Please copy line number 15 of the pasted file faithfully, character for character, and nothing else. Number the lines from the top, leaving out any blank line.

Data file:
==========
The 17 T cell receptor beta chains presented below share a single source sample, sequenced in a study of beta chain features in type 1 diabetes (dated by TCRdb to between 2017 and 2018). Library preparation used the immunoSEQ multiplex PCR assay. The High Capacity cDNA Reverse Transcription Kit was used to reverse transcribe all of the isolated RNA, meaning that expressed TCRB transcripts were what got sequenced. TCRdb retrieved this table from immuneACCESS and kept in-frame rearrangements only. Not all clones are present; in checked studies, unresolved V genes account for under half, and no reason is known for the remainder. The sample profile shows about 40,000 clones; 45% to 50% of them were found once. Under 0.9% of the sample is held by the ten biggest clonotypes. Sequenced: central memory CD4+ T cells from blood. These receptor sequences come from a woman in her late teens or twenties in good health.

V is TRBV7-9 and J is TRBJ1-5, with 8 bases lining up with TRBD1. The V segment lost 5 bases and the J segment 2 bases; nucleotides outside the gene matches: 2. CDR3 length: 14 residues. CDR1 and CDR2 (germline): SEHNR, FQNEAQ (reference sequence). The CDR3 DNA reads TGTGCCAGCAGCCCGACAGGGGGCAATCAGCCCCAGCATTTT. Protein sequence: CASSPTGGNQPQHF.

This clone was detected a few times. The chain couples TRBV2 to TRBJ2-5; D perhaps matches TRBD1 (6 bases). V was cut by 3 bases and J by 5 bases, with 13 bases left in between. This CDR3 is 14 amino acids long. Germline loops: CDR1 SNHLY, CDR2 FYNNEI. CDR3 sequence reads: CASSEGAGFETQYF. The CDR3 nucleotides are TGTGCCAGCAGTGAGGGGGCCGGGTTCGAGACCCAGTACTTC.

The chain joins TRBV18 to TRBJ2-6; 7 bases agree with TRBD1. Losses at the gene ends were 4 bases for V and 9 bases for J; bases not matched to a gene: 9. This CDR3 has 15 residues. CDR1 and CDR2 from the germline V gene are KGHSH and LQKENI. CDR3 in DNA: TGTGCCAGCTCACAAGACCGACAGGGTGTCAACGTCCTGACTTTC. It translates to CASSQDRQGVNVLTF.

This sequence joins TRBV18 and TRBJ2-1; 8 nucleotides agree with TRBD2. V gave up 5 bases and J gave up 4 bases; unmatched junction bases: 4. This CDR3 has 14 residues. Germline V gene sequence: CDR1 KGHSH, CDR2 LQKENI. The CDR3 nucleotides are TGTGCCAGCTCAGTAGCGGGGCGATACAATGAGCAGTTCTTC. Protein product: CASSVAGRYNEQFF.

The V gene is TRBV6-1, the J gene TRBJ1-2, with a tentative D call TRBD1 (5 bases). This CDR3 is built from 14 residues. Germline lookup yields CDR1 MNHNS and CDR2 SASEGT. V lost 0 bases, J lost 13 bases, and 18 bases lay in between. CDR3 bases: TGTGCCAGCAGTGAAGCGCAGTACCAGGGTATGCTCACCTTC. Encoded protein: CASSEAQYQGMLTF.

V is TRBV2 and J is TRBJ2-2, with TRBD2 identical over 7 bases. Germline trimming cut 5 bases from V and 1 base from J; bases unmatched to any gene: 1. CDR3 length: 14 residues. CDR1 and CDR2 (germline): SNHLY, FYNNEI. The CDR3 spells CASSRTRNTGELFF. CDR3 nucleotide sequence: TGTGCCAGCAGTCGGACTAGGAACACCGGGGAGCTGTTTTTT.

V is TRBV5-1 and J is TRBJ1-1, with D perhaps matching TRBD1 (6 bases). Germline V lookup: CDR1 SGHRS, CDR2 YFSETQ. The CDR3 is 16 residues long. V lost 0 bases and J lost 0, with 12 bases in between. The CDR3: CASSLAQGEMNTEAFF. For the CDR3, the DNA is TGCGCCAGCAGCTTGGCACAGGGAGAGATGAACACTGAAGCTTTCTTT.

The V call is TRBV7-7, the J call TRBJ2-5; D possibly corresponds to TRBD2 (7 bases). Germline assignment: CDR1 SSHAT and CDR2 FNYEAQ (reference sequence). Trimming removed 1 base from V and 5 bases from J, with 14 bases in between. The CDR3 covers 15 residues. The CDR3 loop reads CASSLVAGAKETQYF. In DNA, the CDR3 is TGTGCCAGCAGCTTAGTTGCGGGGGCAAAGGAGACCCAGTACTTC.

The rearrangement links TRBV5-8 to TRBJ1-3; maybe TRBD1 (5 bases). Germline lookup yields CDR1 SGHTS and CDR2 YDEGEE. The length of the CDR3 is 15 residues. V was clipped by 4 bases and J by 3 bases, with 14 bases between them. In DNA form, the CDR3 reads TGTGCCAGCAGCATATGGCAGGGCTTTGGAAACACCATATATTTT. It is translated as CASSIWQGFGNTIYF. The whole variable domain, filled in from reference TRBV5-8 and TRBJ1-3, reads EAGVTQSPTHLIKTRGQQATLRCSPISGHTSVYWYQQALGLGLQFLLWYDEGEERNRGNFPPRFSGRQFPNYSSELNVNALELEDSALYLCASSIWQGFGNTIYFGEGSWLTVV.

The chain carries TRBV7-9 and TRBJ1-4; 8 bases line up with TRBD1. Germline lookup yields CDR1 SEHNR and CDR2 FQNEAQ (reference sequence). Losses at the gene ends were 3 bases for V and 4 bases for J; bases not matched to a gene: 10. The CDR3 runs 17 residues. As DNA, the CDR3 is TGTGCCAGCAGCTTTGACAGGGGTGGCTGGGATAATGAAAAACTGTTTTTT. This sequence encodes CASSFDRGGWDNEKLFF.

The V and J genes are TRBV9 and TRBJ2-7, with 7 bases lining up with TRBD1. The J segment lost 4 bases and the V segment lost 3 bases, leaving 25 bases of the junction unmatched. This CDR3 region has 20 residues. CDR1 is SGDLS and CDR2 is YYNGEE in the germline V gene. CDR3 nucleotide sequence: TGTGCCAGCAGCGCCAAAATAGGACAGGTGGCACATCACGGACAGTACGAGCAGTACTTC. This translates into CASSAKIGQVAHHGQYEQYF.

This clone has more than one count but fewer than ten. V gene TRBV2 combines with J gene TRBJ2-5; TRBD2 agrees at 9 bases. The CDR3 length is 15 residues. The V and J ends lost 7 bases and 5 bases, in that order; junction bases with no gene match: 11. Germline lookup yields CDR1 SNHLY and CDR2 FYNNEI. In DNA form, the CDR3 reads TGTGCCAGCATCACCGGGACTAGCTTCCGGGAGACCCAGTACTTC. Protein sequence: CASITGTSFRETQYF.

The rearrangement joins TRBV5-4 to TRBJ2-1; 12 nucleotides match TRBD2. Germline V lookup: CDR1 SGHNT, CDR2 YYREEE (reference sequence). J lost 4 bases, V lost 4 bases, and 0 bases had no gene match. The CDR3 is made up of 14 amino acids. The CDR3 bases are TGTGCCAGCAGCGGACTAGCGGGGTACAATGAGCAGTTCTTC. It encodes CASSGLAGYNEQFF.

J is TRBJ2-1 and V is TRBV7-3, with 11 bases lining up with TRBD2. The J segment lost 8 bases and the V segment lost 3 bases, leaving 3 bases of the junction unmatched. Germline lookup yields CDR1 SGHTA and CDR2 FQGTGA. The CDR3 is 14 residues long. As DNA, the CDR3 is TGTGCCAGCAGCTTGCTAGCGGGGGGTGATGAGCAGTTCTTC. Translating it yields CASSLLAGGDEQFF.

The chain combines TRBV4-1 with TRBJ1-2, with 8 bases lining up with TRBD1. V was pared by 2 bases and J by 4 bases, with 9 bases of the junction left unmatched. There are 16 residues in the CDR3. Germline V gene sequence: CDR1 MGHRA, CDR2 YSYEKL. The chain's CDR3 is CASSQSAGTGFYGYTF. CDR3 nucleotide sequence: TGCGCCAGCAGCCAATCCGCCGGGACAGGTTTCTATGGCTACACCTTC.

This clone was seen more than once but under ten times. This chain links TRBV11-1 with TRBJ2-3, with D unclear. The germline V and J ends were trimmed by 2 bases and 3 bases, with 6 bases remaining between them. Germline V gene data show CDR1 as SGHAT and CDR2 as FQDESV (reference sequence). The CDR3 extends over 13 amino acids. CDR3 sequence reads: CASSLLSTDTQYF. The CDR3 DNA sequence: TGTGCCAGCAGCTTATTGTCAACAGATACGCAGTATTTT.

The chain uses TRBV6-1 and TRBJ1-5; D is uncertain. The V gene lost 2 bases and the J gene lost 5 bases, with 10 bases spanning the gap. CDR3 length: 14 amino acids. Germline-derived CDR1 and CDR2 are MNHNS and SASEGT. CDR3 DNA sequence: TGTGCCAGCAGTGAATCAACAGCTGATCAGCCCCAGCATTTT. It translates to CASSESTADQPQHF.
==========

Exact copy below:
J is TRBJ2-1 and V is TRBV7-3, with 11 bases lining up with TRBD2. The J segment lost 8 bases and the V segment lost 3 bases, leaving 3 bases of the junction unmatched. Germline lookup yields CDR1 SGHTA and CDR2 FQGTGA. The CDR3 is 14 residues long. As DNA, the CDR3 is TGTGCCAGCAGCTTGCTAGCGGGGGGTGATGAGCAGTTCTTC. Translating it yields CASSLLAGGDEQFF.